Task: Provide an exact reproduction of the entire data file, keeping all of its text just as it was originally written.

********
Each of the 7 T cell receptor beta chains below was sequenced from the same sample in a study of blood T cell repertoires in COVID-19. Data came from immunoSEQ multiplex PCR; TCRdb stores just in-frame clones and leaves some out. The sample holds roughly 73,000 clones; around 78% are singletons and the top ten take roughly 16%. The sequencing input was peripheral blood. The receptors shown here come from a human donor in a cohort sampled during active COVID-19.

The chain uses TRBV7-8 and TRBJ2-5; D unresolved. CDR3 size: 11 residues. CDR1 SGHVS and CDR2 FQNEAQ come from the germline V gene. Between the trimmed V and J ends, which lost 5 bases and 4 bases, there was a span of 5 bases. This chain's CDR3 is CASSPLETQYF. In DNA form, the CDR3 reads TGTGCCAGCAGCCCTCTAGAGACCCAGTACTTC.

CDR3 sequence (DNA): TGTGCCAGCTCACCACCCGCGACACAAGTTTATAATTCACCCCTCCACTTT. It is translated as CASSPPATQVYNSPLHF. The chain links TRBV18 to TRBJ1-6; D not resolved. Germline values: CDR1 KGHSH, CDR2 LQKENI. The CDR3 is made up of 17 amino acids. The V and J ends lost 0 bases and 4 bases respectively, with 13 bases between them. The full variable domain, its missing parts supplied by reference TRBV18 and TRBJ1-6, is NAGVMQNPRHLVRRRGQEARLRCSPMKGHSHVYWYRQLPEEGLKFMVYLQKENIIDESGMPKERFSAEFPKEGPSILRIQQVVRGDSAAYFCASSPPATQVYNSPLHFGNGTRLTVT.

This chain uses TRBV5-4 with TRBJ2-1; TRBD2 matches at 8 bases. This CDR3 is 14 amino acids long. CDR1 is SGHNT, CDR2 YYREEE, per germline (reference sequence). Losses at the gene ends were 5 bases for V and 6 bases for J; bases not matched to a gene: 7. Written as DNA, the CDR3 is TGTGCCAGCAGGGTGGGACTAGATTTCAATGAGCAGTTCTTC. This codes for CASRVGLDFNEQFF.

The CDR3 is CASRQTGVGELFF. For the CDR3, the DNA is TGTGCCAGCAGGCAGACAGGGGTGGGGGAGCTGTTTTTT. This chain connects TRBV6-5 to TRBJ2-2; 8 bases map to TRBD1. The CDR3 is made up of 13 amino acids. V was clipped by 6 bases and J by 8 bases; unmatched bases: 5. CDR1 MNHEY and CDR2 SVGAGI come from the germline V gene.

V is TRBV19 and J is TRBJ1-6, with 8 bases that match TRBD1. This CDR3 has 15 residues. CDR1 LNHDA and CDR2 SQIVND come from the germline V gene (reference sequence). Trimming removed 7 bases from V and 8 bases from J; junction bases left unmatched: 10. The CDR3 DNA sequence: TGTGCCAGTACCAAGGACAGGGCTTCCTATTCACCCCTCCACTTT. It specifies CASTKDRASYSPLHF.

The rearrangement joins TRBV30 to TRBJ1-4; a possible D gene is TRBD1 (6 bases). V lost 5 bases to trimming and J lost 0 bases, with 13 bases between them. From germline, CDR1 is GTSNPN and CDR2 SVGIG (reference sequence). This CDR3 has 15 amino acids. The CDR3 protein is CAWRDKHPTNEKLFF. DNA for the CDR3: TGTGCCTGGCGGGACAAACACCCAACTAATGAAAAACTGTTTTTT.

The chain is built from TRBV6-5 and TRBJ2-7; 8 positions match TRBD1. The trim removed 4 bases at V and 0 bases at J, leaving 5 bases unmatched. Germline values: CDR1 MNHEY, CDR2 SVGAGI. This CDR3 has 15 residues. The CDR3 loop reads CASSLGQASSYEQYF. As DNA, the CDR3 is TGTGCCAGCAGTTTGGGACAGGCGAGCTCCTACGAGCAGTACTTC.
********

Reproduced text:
Each of the 7 T cell receptor beta chains below was sequenced from the same sample in a study of blood T cell repertoires in COVID-19. Data came from immunoSEQ multiplex PCR; TCRdb stores just in-frame clones and leaves some out. The sample holds roughly 73,000 clones; around 78% are singletons and the top ten take roughly 16%. The sequencing input was peripheral blood. The receptors shown here come from a human donor in a cohort sampled during active COVID-19.

The chain uses TRBV7-8 and TRBJ2-5; D unresolved. CDR3 size: 11 residues. CDR1 SGHVS and CDR2 FQNEAQ come from the germline V gene. Between the trimmed V and J ends, which lost 5 bases and 4 bases, there was a span of 5 bases. This chain's CDR3 is CASSPLETQYF. In DNA form, the CDR3 reads TGTGCCAGCAGCCCTCTAGAGACCCAGTACTTC.

CDR3 sequence (DNA): TGTGCCAGCTCACCACCCGCGACACAAGTTTATAATTCACCCCTCCACTTT. It is translated as CASSPPATQVYNSPLHF. The chain links TRBV18 to TRBJ1-6; D not resolved. Germline values: CDR1 KGHSH, CDR2 LQKENI. The CDR3 is made up of 17 amino acids. The V and J ends lost 0 bases and 4 bases respectively, with 13 bases between them. The full variable domain, its missing parts supplied by reference TRBV18 and TRBJ1-6, is NAGVMQNPRHLVRRRGQEARLRCSPMKGHSHVYWYRQLPEEGLKFMVYLQKENIIDESGMPKERFSAEFPKEGPSILRIQQVVRGDSAAYFCASSPPATQVYNSPLHFGNGTRLTVT.

This chain uses TRBV5-4 with TRBJ2-1; TRBD2 matches at 8 bases. This CDR3 is 14 amino acids long. CDR1 is SGHNT, CDR2 YYREEE, per germline (reference sequence). Losses at the gene ends were 5 bases for V and 6 bases for J; bases not matched to a gene: 7. Written as DNA, the CDR3 is TGTGCCAGCAGGGTGGGACTAGATTTCAATGAGCAGTTCTTC. This codes for CASRVGLDFNEQFF.

The CDR3 is CASRQTGVGELFF. For the CDR3, the DNA is TGTGCCAGCAGGCAGACAGGGGTGGGGGAGCTGTTTTTT. This chain connects TRBV6-5 to TRBJ2-2; 8 bases map to TRBD1. The CDR3 is made up of 13 amino acids. V was clipped by 6 bases and J by 8 bases; unmatched bases: 5. CDR1 MNHEY and CDR2 SVGAGI come from the germline V gene.

V is TRBV19 and J is TRBJ1-6, with 8 bases that match TRBD1. This CDR3 has 15 residues. CDR1 LNHDA and CDR2 SQIVND come from the germline V gene (reference sequence). Trimming removed 7 bases from V and 8 bases from J; junction bases left unmatched: 10. The CDR3 DNA sequence: TGTGCCAGTACCAAGGACAGGGCTTCCTATTCACCCCTCCACTTT. It specifies CASTKDRASYSPLHF.

The rearrangement joins TRBV30 to TRBJ1-4; a possible D gene is TRBD1 (6 bases). V lost 5 bases to trimming and J lost 0 bases, with 13 bases between them. From germline, CDR1 is GTSNPN and CDR2 SVGIG (reference sequence). This CDR3 has 15 amino acids. The CDR3 protein is CAWRDKHPTNEKLFF. DNA for the CDR3: TGTGCCTGGCGGGACAAACACCCAACTAATGAAAAACTGTTTTTT.

The chain is built from TRBV6-5 and TRBJ2-7; 8 positions match TRBD1. The trim removed 4 bases at V and 0 bases at J, leaving 5 bases unmatched. Germline values: CDR1 MNHEY, CDR2 SVGAGI. This CDR3 has 15 residues. The CDR3 loop reads CASSLGQASSYEQYF. As DNA, the CDR3 is TGTGCCAGCAGTTTGGGACAGGCGAGCTCCTACGAGCAGTACTTC.